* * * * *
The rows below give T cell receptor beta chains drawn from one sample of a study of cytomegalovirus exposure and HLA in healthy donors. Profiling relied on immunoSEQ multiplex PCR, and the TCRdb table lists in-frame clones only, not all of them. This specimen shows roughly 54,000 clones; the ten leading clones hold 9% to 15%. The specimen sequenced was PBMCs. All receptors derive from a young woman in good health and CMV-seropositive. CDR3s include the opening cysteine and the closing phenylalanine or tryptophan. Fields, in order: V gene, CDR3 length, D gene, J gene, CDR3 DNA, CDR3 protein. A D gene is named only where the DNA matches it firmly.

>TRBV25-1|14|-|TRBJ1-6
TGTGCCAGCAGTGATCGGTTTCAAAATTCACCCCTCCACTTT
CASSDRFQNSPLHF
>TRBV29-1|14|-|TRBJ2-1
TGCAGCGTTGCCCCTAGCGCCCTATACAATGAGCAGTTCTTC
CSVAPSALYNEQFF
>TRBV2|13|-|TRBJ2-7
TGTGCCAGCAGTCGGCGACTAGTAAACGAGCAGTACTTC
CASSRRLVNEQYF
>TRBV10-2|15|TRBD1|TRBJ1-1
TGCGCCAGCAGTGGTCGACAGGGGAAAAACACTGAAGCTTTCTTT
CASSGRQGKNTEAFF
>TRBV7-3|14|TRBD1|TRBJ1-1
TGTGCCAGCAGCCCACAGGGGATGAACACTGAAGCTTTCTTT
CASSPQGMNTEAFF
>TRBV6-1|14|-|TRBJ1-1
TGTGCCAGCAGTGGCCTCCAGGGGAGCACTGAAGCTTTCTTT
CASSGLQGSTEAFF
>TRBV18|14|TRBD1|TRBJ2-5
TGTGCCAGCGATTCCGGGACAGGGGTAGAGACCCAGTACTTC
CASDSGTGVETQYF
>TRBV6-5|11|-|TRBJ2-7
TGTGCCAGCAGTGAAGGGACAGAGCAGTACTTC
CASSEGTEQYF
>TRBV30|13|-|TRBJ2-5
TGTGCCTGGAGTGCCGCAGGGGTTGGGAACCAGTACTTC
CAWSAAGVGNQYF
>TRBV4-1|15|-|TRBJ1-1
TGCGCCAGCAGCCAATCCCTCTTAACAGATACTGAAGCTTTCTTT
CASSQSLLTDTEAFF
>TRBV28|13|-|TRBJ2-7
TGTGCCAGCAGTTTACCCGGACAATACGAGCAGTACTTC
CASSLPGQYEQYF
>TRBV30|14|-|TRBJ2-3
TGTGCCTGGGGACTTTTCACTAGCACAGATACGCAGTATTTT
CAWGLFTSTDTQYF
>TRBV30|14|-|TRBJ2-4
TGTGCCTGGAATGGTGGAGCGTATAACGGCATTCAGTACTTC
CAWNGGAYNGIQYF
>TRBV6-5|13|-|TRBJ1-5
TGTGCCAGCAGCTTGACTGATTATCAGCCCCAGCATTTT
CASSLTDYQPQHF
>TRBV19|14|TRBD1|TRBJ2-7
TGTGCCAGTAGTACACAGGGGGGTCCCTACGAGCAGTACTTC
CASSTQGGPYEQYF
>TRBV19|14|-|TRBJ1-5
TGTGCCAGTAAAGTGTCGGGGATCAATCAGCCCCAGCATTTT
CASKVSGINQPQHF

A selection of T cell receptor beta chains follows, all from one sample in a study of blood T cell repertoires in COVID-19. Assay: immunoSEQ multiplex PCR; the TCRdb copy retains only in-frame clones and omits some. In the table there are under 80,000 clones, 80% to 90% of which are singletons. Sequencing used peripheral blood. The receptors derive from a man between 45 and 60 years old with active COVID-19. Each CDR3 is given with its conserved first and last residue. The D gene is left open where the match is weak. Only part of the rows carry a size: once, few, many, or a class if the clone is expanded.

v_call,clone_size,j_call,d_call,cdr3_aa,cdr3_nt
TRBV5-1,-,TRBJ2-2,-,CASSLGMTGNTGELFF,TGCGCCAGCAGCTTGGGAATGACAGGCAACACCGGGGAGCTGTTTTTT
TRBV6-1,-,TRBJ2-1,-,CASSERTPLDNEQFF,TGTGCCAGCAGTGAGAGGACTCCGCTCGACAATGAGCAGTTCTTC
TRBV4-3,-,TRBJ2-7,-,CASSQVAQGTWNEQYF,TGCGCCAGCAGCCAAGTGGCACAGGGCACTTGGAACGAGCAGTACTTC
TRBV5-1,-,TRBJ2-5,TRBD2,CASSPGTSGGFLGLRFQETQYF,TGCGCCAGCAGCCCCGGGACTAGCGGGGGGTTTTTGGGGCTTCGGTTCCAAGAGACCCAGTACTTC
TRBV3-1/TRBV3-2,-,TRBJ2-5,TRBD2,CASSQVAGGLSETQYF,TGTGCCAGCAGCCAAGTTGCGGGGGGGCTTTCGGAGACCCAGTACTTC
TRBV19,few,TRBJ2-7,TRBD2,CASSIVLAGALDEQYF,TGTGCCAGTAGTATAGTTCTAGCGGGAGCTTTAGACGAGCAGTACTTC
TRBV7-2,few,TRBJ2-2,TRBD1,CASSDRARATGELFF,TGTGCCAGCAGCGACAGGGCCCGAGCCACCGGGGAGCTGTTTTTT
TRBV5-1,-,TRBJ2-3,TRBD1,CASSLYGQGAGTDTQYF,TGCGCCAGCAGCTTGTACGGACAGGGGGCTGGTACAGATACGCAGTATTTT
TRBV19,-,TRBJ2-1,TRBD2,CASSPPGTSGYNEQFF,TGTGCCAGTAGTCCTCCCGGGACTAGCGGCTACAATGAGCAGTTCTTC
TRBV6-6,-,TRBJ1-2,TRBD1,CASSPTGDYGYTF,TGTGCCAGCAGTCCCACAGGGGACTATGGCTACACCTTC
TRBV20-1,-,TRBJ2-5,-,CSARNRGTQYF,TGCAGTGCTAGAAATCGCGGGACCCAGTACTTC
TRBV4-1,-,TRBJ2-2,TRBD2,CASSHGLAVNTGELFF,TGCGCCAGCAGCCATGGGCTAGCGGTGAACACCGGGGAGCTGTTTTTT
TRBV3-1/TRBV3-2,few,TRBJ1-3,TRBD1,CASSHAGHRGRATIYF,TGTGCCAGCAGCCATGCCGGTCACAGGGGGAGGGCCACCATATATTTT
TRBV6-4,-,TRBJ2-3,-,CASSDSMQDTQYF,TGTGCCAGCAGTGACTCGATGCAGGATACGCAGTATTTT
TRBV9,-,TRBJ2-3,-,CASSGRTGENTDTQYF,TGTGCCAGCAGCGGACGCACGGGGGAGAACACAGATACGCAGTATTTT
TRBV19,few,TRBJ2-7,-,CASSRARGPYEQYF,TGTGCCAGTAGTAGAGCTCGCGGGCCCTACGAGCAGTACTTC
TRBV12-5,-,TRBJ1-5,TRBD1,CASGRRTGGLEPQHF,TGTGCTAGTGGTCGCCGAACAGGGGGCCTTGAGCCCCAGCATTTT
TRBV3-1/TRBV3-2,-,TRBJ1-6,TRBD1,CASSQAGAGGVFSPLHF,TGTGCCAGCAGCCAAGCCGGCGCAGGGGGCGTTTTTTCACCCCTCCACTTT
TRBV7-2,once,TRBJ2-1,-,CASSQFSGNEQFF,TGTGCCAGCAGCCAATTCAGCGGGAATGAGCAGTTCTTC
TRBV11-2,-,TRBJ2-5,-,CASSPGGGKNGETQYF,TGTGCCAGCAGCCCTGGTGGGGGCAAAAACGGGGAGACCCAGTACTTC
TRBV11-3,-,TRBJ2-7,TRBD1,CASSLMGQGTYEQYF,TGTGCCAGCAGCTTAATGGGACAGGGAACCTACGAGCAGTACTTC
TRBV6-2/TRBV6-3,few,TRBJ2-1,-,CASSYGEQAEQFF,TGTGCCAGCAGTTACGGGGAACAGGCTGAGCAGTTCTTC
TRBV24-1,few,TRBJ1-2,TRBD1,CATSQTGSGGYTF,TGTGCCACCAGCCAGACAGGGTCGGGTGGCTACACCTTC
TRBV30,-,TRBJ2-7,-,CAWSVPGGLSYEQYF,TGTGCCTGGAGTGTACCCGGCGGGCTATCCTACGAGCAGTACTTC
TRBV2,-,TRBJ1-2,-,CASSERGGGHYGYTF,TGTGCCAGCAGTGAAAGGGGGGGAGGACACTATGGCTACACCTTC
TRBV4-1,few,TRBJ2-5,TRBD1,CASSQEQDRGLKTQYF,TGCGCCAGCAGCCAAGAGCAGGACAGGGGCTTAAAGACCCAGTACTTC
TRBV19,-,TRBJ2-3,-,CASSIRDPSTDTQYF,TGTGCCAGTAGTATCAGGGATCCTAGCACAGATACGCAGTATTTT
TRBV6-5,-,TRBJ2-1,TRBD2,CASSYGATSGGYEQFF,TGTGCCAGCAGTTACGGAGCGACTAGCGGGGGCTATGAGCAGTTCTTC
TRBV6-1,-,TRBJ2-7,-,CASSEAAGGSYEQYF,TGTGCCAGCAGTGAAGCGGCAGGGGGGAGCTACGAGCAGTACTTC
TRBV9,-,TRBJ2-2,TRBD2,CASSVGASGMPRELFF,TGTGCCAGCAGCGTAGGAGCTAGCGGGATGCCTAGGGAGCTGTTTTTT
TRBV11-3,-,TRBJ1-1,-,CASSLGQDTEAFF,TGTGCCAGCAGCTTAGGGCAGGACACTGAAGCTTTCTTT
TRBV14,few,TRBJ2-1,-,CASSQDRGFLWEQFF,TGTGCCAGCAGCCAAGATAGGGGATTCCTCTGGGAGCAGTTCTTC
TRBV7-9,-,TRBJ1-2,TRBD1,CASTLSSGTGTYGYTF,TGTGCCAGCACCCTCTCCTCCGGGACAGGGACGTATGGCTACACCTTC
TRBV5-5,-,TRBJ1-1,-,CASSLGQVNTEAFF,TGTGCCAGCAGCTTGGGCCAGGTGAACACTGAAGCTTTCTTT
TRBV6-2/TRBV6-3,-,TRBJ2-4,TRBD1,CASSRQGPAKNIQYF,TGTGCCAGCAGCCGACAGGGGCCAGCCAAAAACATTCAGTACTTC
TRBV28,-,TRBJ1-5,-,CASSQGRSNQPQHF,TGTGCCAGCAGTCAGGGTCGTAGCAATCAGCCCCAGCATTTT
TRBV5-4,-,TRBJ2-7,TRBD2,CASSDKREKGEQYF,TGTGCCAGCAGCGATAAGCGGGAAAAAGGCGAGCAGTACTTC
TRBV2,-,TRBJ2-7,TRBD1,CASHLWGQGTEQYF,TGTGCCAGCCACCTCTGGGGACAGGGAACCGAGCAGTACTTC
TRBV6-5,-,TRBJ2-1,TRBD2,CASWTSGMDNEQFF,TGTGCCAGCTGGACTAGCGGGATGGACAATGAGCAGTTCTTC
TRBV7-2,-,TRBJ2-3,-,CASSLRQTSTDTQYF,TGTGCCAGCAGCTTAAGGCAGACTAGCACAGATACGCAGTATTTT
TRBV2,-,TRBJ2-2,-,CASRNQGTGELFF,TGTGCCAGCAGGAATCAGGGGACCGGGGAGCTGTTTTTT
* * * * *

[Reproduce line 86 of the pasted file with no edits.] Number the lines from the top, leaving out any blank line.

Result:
TRBV6-2/TRBV6-3,-,TRBJ2-4,TRBD1,CASSRQGPAKNIQYF,TGTGCCAGCAGCCGACAGGGGCCAGCCAAAAACATTCAGTACTTC